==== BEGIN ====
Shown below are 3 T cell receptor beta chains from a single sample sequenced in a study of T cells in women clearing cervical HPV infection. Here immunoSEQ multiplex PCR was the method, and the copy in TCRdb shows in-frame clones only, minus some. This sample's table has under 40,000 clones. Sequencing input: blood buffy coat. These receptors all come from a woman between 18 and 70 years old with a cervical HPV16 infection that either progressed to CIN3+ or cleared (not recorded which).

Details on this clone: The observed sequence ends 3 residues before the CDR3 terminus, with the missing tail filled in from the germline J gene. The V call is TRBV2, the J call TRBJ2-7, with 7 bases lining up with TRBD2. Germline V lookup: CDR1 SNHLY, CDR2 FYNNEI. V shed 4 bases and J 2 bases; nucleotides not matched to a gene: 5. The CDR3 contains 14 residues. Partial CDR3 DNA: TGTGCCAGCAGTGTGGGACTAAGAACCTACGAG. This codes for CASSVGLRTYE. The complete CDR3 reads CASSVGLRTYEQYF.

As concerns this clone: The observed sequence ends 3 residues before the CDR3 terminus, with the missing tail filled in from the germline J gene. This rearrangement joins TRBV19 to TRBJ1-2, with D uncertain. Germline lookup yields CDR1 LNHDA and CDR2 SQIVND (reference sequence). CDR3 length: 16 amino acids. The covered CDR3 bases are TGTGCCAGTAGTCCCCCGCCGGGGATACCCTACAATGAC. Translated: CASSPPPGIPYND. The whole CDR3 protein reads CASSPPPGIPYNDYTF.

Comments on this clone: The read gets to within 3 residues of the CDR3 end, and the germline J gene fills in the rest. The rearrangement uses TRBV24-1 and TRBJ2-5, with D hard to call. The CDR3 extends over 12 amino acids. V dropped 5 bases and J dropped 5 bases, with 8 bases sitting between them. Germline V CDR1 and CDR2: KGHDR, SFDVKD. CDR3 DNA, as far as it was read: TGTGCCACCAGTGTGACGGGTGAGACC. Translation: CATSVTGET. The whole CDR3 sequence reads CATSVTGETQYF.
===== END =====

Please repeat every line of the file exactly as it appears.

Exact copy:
Shown below are 3 T cell receptor beta chains from a single sample sequenced in a study of T cells in women clearing cervical HPV infection. Here immunoSEQ multiplex PCR was the method, and the copy in TCRdb shows in-frame clones only, minus some. This sample's table has under 40,000 clones. Sequencing input: blood buffy coat. These receptors all come from a woman between 18 and 70 years old with a cervical HPV16 infection that either progressed to CIN3+ or cleared (not recorded which).

Details on this clone: The observed sequence ends 3 residues before the CDR3 terminus, with the missing tail filled in from the germline J gene. The V call is TRBV2, the J call TRBJ2-7, with 7 bases lining up with TRBD2. Germline V lookup: CDR1 SNHLY, CDR2 FYNNEI. V shed 4 bases and J 2 bases; nucleotides not matched to a gene: 5. The CDR3 contains 14 residues. Partial CDR3 DNA: TGTGCCAGCAGTGTGGGACTAAGAACCTACGAG. This codes for CASSVGLRTYE. The complete CDR3 reads CASSVGLRTYEQYF.

As concerns this clone: The observed sequence ends 3 residues before the CDR3 terminus, with the missing tail filled in from the germline J gene. This rearrangement joins TRBV19 to TRBJ1-2, with D uncertain. Germline lookup yields CDR1 LNHDA and CDR2 SQIVND (reference sequence). CDR3 length: 16 amino acids. The covered CDR3 bases are TGTGCCAGTAGTCCCCCGCCGGGGATACCCTACAATGAC. Translated: CASSPPPGIPYND. The whole CDR3 protein reads CASSPPPGIPYNDYTF.

Comments on this clone: The read gets to within 3 residues of the CDR3 end, and the germline J gene fills in the rest. The rearrangement uses TRBV24-1 and TRBJ2-5, with D hard to call. The CDR3 extends over 12 amino acids. V dropped 5 bases and J dropped 5 bases, with 8 bases sitting between them. Germline V CDR1 and CDR2: KGHDR, SFDVKD. CDR3 DNA, as far as it was read: TGTGCCACCAGTGTGACGGGTGAGACC. Translation: CATSVTGET. The whole CDR3 sequence reads CATSVTGETQYF.